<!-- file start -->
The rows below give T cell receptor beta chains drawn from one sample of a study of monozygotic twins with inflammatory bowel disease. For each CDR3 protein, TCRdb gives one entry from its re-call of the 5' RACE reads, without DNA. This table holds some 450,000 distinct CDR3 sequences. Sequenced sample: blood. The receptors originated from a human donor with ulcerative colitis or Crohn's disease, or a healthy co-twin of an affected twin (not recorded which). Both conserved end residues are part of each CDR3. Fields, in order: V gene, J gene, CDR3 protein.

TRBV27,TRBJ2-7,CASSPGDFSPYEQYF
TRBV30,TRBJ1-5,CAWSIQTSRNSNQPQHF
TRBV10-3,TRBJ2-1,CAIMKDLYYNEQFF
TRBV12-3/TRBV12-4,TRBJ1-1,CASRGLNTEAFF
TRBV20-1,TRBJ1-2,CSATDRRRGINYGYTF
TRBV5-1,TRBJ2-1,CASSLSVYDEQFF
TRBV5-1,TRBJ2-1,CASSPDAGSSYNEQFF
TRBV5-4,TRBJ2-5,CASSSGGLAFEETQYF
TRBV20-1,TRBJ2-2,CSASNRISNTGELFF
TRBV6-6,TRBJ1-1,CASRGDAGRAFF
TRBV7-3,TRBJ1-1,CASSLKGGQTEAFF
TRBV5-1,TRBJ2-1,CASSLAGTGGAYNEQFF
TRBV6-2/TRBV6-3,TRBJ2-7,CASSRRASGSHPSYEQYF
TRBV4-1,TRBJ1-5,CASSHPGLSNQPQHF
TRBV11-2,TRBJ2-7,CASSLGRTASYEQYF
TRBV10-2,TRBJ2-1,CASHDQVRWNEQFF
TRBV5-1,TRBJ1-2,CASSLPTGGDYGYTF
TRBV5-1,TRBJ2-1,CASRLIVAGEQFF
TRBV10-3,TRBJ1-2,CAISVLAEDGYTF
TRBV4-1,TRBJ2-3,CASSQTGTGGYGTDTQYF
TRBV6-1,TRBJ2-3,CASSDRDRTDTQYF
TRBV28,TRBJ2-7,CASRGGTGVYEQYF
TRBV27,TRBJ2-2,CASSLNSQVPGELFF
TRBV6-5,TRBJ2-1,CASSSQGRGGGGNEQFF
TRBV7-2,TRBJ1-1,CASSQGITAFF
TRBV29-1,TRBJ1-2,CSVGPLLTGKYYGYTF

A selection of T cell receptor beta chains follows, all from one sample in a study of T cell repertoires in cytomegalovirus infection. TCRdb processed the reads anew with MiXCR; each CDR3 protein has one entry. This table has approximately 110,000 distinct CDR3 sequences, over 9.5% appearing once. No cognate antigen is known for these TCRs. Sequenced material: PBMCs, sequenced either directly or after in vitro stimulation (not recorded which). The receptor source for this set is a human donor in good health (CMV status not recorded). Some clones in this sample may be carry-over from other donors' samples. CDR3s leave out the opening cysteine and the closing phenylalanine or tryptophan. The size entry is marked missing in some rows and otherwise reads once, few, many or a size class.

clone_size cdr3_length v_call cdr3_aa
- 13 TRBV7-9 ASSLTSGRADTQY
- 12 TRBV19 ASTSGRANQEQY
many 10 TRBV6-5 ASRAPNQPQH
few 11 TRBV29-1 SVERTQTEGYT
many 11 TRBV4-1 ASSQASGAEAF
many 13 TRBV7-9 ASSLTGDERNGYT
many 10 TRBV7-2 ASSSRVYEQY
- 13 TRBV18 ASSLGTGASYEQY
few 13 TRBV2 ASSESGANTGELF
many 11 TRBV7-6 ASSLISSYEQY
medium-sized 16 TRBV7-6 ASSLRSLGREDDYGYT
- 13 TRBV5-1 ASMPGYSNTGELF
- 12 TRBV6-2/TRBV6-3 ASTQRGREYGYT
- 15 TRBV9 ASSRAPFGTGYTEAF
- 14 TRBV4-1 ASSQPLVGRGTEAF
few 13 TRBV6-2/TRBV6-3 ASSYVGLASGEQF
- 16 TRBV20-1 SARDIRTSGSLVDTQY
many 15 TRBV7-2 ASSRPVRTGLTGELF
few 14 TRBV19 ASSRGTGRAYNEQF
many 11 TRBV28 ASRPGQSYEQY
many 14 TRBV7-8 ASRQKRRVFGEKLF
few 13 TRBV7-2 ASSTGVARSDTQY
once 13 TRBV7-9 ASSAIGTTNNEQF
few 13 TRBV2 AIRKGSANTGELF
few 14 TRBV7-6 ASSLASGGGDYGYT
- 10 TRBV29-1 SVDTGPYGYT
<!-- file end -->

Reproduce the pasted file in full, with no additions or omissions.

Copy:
The rows below give T cell receptor beta chains drawn from one sample of a study of monozygotic twins with inflammatory bowel disease. For each CDR3 protein, TCRdb gives one entry from its re-call of the 5' RACE reads, without DNA. This table holds some 450,000 distinct CDR3 sequences. Sequenced sample: blood. The receptors originated from a human donor with ulcerative colitis or Crohn's disease, or a healthy co-twin of an affected twin (not recorded which). Both conserved end residues are part of each CDR3. Fields, in order: V gene, J gene, CDR3 protein.

TRBV27,TRBJ2-7,CASSPGDFSPYEQYF
TRBV30,TRBJ1-5,CAWSIQTSRNSNQPQHF
TRBV10-3,TRBJ2-1,CAIMKDLYYNEQFF
TRBV12-3/TRBV12-4,TRBJ1-1,CASRGLNTEAFF
TRBV20-1,TRBJ1-2,CSATDRRRGINYGYTF
TRBV5-1,TRBJ2-1,CASSLSVYDEQFF
TRBV5-1,TRBJ2-1,CASSPDAGSSYNEQFF
TRBV5-4,TRBJ2-5,CASSSGGLAFEETQYF
TRBV20-1,TRBJ2-2,CSASNRISNTGELFF
TRBV6-6,TRBJ1-1,CASRGDAGRAFF
TRBV7-3,TRBJ1-1,CASSLKGGQTEAFF
TRBV5-1,TRBJ2-1,CASSLAGTGGAYNEQFF
TRBV6-2/TRBV6-3,TRBJ2-7,CASSRRASGSHPSYEQYF
TRBV4-1,TRBJ1-5,CASSHPGLSNQPQHF
TRBV11-2,TRBJ2-7,CASSLGRTASYEQYF
TRBV10-2,TRBJ2-1,CASHDQVRWNEQFF
TRBV5-1,TRBJ1-2,CASSLPTGGDYGYTF
TRBV5-1,TRBJ2-1,CASRLIVAGEQFF
TRBV10-3,TRBJ1-2,CAISVLAEDGYTF
TRBV4-1,TRBJ2-3,CASSQTGTGGYGTDTQYF
TRBV6-1,TRBJ2-3,CASSDRDRTDTQYF
TRBV28,TRBJ2-7,CASRGGTGVYEQYF
TRBV27,TRBJ2-2,CASSLNSQVPGELFF
TRBV6-5,TRBJ2-1,CASSSQGRGGGGNEQFF
TRBV7-2,TRBJ1-1,CASSQGITAFF
TRBV29-1,TRBJ1-2,CSVGPLLTGKYYGYTF

A selection of T cell receptor beta chains follows, all from one sample in a study of T cell repertoires in cytomegalovirus infection. TCRdb processed the reads anew with MiXCR; each CDR3 protein has one entry. This table has approximately 110,000 distinct CDR3 sequences, over 9.5% appearing once. No cognate antigen is known for these TCRs. Sequenced material: PBMCs, sequenced either directly or after in vitro stimulation (not recorded which). The receptor source for this set is a human donor in good health (CMV status not recorded). Some clones in this sample may be carry-over from other donors' samples. CDR3s leave out the opening cysteine and the closing phenylalanine or tryptophan. The size entry is marked missing in some rows and otherwise reads once, few, many or a size class.

clone_size cdr3_length v_call cdr3_aa
- 13 TRBV7-9 ASSLTSGRADTQY
- 12 TRBV19 ASTSGRANQEQY
many 10 TRBV6-5 ASRAPNQPQH
few 11 TRBV29-1 SVERTQTEGYT
many 11 TRBV4-1 ASSQASGAEAF
many 13 TRBV7-9 ASSLTGDERNGYT
many 10 TRBV7-2 ASSSRVYEQY
- 13 TRBV18 ASSLGTGASYEQY
few 13 TRBV2 ASSESGANTGELF
many 11 TRBV7-6 ASSLISSYEQY
medium-sized 16 TRBV7-6 ASSLRSLGREDDYGYT
- 13 TRBV5-1 ASMPGYSNTGELF
- 12 TRBV6-2/TRBV6-3 ASTQRGREYGYT
- 15 TRBV9 ASSRAPFGTGYTEAF
- 14 TRBV4-1 ASSQPLVGRGTEAF
few 13 TRBV6-2/TRBV6-3 ASSYVGLASGEQF
- 16 TRBV20-1 SARDIRTSGSLVDTQY
many 15 TRBV7-2 ASSRPVRTGLTGELF
few 14 TRBV19 ASSRGTGRAYNEQF
many 11 TRBV28 ASRPGQSYEQY
many 14 TRBV7-8 ASRQKRRVFGEKLF
few 13 TRBV7-2 ASSTGVARSDTQY
once 13 TRBV7-9 ASSAIGTTNNEQF
few 13 TRBV2 AIRKGSANTGELF
few 14 TRBV7-6 ASSLASGGGDYGYT
- 10 TRBV29-1 SVDTGPYGYT